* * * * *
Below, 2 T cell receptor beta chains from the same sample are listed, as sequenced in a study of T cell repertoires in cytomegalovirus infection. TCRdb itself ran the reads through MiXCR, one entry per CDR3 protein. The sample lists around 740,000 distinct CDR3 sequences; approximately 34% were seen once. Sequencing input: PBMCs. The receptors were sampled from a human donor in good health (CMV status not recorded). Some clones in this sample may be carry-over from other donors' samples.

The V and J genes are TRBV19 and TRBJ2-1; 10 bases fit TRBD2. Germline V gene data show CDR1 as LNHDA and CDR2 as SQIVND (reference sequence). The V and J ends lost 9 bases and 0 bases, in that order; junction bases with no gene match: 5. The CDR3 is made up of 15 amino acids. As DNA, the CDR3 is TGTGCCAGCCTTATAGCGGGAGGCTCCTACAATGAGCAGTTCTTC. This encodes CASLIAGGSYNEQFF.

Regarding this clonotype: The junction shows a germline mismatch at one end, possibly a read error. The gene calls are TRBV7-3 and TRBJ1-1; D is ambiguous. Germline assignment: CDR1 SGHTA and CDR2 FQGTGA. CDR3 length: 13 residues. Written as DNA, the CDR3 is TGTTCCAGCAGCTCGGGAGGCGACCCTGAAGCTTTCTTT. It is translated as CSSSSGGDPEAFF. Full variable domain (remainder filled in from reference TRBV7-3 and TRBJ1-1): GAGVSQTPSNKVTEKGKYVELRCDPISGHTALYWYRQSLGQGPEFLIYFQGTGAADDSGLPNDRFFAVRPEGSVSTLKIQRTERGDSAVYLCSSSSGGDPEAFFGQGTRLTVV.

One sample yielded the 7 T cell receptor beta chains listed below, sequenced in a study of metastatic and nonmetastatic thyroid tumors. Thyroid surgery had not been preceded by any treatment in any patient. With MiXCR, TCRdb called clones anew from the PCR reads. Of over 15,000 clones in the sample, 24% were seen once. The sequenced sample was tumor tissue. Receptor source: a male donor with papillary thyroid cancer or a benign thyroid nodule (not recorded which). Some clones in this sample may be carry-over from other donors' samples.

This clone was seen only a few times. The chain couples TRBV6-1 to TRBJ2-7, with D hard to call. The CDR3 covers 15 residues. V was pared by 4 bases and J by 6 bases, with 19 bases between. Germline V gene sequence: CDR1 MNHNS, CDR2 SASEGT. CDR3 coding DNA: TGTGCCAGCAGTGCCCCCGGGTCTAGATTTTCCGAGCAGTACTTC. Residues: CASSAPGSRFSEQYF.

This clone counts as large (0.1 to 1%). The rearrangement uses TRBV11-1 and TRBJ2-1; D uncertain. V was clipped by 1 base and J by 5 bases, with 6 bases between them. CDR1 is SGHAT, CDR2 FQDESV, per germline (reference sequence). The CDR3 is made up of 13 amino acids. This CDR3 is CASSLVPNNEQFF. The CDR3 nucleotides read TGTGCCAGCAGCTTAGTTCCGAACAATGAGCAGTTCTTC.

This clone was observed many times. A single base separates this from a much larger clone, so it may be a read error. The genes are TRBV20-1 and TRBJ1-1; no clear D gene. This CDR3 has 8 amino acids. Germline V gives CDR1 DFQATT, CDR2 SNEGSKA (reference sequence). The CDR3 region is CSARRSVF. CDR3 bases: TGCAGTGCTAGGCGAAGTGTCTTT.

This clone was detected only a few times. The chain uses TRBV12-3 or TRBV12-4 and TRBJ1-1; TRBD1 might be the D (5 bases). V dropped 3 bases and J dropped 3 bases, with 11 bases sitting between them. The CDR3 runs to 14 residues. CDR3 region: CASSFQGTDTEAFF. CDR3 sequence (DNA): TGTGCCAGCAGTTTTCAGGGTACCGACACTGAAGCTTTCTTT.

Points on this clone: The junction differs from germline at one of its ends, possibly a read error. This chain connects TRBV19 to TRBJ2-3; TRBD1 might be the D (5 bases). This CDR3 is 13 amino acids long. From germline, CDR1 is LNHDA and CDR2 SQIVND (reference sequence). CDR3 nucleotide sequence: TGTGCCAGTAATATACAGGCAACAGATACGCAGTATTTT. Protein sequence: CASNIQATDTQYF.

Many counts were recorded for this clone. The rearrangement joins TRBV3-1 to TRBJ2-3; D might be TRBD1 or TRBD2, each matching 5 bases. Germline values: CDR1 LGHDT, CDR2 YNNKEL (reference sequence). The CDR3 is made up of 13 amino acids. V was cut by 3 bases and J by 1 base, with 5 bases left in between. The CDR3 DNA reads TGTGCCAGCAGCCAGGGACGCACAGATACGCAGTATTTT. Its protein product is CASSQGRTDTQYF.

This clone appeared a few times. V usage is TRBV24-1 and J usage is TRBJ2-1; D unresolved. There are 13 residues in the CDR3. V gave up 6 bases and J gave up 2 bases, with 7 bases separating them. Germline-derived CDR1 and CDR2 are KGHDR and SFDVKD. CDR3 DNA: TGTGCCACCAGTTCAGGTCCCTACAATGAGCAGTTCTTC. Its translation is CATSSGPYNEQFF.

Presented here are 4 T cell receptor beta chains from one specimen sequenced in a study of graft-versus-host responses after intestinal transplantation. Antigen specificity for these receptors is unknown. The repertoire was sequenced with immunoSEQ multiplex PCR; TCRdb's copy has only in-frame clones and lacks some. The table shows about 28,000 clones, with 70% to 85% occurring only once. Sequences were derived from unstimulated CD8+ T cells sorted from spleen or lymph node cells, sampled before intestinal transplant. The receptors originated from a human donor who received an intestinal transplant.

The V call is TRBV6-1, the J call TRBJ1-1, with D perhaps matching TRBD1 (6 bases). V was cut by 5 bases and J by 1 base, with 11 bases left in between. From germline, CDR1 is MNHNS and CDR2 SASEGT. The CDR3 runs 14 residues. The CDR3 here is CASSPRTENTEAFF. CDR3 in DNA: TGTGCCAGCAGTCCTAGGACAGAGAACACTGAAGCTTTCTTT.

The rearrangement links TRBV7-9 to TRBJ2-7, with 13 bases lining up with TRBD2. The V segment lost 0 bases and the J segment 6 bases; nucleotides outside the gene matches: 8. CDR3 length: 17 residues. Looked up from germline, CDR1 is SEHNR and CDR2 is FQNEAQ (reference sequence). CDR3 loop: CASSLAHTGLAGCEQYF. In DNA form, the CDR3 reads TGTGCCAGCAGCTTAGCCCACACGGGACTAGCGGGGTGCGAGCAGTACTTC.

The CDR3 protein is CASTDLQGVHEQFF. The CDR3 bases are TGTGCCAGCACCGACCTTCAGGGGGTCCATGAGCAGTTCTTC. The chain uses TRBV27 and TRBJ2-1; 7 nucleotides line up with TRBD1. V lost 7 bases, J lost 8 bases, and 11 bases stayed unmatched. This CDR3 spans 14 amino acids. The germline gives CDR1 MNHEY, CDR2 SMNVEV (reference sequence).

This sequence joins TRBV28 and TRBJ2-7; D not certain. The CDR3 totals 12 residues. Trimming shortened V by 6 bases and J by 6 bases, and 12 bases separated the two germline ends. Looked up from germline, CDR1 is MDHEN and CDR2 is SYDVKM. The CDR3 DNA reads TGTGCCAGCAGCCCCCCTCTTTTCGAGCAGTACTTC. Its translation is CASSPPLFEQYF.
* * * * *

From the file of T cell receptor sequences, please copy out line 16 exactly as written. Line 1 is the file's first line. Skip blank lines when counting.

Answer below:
This sequence joins TRBV28 and TRBJ2-7; D not certain. The CDR3 totals 12 residues. Trimming shortened V by 6 bases and J by 6 bases, and 12 bases separated the two germline ends. Looked up from germline, CDR1 is MDHEN and CDR2 is SYDVKM. The CDR3 DNA reads TGTGCCAGCAGCCCCCCTCTTTTCGAGCAGTACTTC. Its translation is CASSPPLFEQYF.